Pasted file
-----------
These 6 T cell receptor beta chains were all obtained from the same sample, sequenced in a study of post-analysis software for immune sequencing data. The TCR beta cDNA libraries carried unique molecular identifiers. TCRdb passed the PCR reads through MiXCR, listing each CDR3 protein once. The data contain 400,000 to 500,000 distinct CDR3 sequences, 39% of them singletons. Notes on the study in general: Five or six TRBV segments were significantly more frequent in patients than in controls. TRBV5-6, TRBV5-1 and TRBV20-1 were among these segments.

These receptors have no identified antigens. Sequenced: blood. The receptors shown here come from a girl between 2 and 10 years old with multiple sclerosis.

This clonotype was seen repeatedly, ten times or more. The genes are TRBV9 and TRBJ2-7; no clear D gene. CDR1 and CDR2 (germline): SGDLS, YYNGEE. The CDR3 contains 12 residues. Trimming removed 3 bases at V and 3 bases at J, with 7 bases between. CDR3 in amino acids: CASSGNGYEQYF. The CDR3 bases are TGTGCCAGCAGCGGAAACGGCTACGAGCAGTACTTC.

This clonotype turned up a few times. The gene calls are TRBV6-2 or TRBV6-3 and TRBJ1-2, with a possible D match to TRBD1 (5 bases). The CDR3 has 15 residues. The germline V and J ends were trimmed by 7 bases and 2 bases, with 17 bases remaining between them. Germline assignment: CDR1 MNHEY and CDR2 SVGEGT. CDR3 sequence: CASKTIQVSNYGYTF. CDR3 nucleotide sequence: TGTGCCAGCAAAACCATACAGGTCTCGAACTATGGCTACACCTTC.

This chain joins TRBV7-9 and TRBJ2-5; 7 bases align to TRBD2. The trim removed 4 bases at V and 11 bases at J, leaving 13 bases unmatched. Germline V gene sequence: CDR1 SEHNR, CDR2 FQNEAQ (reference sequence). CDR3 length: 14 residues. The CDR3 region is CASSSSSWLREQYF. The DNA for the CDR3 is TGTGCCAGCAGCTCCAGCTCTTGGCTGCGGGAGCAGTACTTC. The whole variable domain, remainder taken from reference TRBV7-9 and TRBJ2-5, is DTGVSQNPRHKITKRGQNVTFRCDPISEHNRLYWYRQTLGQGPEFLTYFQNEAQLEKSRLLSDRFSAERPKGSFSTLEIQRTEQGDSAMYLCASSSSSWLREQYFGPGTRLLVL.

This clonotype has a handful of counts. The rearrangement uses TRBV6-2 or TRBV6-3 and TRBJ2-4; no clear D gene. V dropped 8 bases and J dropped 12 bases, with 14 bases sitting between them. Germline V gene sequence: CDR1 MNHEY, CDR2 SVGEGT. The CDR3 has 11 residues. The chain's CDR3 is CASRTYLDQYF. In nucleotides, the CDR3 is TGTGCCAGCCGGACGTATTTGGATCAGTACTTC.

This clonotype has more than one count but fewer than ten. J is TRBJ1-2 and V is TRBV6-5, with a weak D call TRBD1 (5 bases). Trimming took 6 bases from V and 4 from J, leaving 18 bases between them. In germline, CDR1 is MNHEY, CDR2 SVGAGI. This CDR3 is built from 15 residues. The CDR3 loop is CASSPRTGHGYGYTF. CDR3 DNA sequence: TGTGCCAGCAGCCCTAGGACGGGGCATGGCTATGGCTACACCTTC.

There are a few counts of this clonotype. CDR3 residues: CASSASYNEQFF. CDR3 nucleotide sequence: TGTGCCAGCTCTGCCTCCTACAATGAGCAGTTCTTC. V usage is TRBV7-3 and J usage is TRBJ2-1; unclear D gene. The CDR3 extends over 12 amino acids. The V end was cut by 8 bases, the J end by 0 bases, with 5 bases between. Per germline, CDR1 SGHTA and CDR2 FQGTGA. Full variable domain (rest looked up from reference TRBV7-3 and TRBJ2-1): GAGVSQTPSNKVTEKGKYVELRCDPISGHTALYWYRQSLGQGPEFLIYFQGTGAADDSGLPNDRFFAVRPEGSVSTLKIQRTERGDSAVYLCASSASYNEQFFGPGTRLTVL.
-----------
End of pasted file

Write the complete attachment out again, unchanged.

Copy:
These 6 T cell receptor beta chains were all obtained from the same sample, sequenced in a study of post-analysis software for immune sequencing data. The TCR beta cDNA libraries carried unique molecular identifiers. TCRdb passed the PCR reads through MiXCR, listing each CDR3 protein once. The data contain 400,000 to 500,000 distinct CDR3 sequences, 39% of them singletons. Notes on the study in general: Five or six TRBV segments were significantly more frequent in patients than in controls. TRBV5-6, TRBV5-1 and TRBV20-1 were among these segments.

These receptors have no identified antigens. Sequenced: blood. The receptors shown here come from a girl between 2 and 10 years old with multiple sclerosis.

This clonotype was seen repeatedly, ten times or more. The genes are TRBV9 and TRBJ2-7; no clear D gene. CDR1 and CDR2 (germline): SGDLS, YYNGEE. The CDR3 contains 12 residues. Trimming removed 3 bases at V and 3 bases at J, with 7 bases between. CDR3 in amino acids: CASSGNGYEQYF. The CDR3 bases are TGTGCCAGCAGCGGAAACGGCTACGAGCAGTACTTC.

This clonotype turned up a few times. The gene calls are TRBV6-2 or TRBV6-3 and TRBJ1-2, with a possible D match to TRBD1 (5 bases). The CDR3 has 15 residues. The germline V and J ends were trimmed by 7 bases and 2 bases, with 17 bases remaining between them. Germline assignment: CDR1 MNHEY and CDR2 SVGEGT. CDR3 sequence: CASKTIQVSNYGYTF. CDR3 nucleotide sequence: TGTGCCAGCAAAACCATACAGGTCTCGAACTATGGCTACACCTTC.

This chain joins TRBV7-9 and TRBJ2-5; 7 bases align to TRBD2. The trim removed 4 bases at V and 11 bases at J, leaving 13 bases unmatched. Germline V gene sequence: CDR1 SEHNR, CDR2 FQNEAQ (reference sequence). CDR3 length: 14 residues. The CDR3 region is CASSSSSWLREQYF. The DNA for the CDR3 is TGTGCCAGCAGCTCCAGCTCTTGGCTGCGGGAGCAGTACTTC. The whole variable domain, remainder taken from reference TRBV7-9 and TRBJ2-5, is DTGVSQNPRHKITKRGQNVTFRCDPISEHNRLYWYRQTLGQGPEFLTYFQNEAQLEKSRLLSDRFSAERPKGSFSTLEIQRTEQGDSAMYLCASSSSSWLREQYFGPGTRLLVL.

This clonotype has a handful of counts. The rearrangement uses TRBV6-2 or TRBV6-3 and TRBJ2-4; no clear D gene. V dropped 8 bases and J dropped 12 bases, with 14 bases sitting between them. Germline V gene sequence: CDR1 MNHEY, CDR2 SVGEGT. The CDR3 has 11 residues. The chain's CDR3 is CASRTYLDQYF. In nucleotides, the CDR3 is TGTGCCAGCCGGACGTATTTGGATCAGTACTTC.

This clonotype has more than one count but fewer than ten. J is TRBJ1-2 and V is TRBV6-5, with a weak D call TRBD1 (5 bases). Trimming took 6 bases from V and 4 from J, leaving 18 bases between them. In germline, CDR1 is MNHEY, CDR2 SVGAGI. This CDR3 is built from 15 residues. The CDR3 loop is CASSPRTGHGYGYTF. CDR3 DNA sequence: TGTGCCAGCAGCCCTAGGACGGGGCATGGCTATGGCTACACCTTC.

There are a few counts of this clonotype. CDR3 residues: CASSASYNEQFF. CDR3 nucleotide sequence: TGTGCCAGCTCTGCCTCCTACAATGAGCAGTTCTTC. V usage is TRBV7-3 and J usage is TRBJ2-1; unclear D gene. The CDR3 extends over 12 amino acids. The V end was cut by 8 bases, the J end by 0 bases, with 5 bases between. Per germline, CDR1 SGHTA and CDR2 FQGTGA. Full variable domain (rest looked up from reference TRBV7-3 and TRBJ2-1): GAGVSQTPSNKVTEKGKYVELRCDPISGHTALYWYRQSLGQGPEFLIYFQGTGAADDSGLPNDRFFAVRPEGSVSTLKIQRTERGDSAVYLCASSASYNEQFFGPGTRLTVL.